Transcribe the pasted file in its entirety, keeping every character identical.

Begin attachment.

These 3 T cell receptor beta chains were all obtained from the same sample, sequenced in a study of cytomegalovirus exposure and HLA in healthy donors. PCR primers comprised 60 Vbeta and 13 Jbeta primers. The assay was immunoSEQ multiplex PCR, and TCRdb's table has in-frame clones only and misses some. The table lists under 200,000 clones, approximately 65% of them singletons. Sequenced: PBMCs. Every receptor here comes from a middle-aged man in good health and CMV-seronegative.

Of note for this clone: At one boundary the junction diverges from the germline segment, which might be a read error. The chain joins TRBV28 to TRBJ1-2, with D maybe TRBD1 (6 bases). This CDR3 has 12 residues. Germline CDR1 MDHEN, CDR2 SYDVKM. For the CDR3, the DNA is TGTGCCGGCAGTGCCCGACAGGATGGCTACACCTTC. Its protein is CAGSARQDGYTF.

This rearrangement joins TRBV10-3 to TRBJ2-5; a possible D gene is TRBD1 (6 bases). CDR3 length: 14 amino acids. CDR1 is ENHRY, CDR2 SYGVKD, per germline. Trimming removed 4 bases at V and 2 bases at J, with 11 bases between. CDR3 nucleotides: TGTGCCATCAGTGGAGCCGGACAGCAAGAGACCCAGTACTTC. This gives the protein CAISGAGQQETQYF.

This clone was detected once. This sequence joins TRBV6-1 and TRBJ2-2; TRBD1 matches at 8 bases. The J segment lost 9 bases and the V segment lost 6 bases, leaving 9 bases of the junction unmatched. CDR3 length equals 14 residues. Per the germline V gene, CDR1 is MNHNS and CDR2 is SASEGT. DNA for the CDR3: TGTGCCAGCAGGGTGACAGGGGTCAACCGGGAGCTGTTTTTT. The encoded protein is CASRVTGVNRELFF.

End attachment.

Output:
These 3 T cell receptor beta chains were all obtained from the same sample, sequenced in a study of cytomegalovirus exposure and HLA in healthy donors. PCR primers comprised 60 Vbeta and 13 Jbeta primers. The assay was immunoSEQ multiplex PCR, and TCRdb's table has in-frame clones only and misses some. The table lists under 200,000 clones, approximately 65% of them singletons. Sequenced: PBMCs. Every receptor here comes from a middle-aged man in good health and CMV-seronegative.

Of note for this clone: At one boundary the junction diverges from the germline segment, which might be a read error. The chain joins TRBV28 to TRBJ1-2, with D maybe TRBD1 (6 bases). This CDR3 has 12 residues. Germline CDR1 MDHEN, CDR2 SYDVKM. For the CDR3, the DNA is TGTGCCGGCAGTGCCCGACAGGATGGCTACACCTTC. Its protein is CAGSARQDGYTF.

This rearrangement joins TRBV10-3 to TRBJ2-5; a possible D gene is TRBD1 (6 bases). CDR3 length: 14 amino acids. CDR1 is ENHRY, CDR2 SYGVKD, per germline. Trimming removed 4 bases at V and 2 bases at J, with 11 bases between. CDR3 nucleotides: TGTGCCATCAGTGGAGCCGGACAGCAAGAGACCCAGTACTTC. This gives the protein CAISGAGQQETQYF.

This clone was detected once. This sequence joins TRBV6-1 and TRBJ2-2; TRBD1 matches at 8 bases. The J segment lost 9 bases and the V segment lost 6 bases, leaving 9 bases of the junction unmatched. CDR3 length equals 14 residues. Per the germline V gene, CDR1 is MNHNS and CDR2 is SASEGT. DNA for the CDR3: TGTGCCAGCAGGGTGACAGGGGTCAACCGGGAGCTGTTTTTT. The encoded protein is CASRVTGVNRELFF.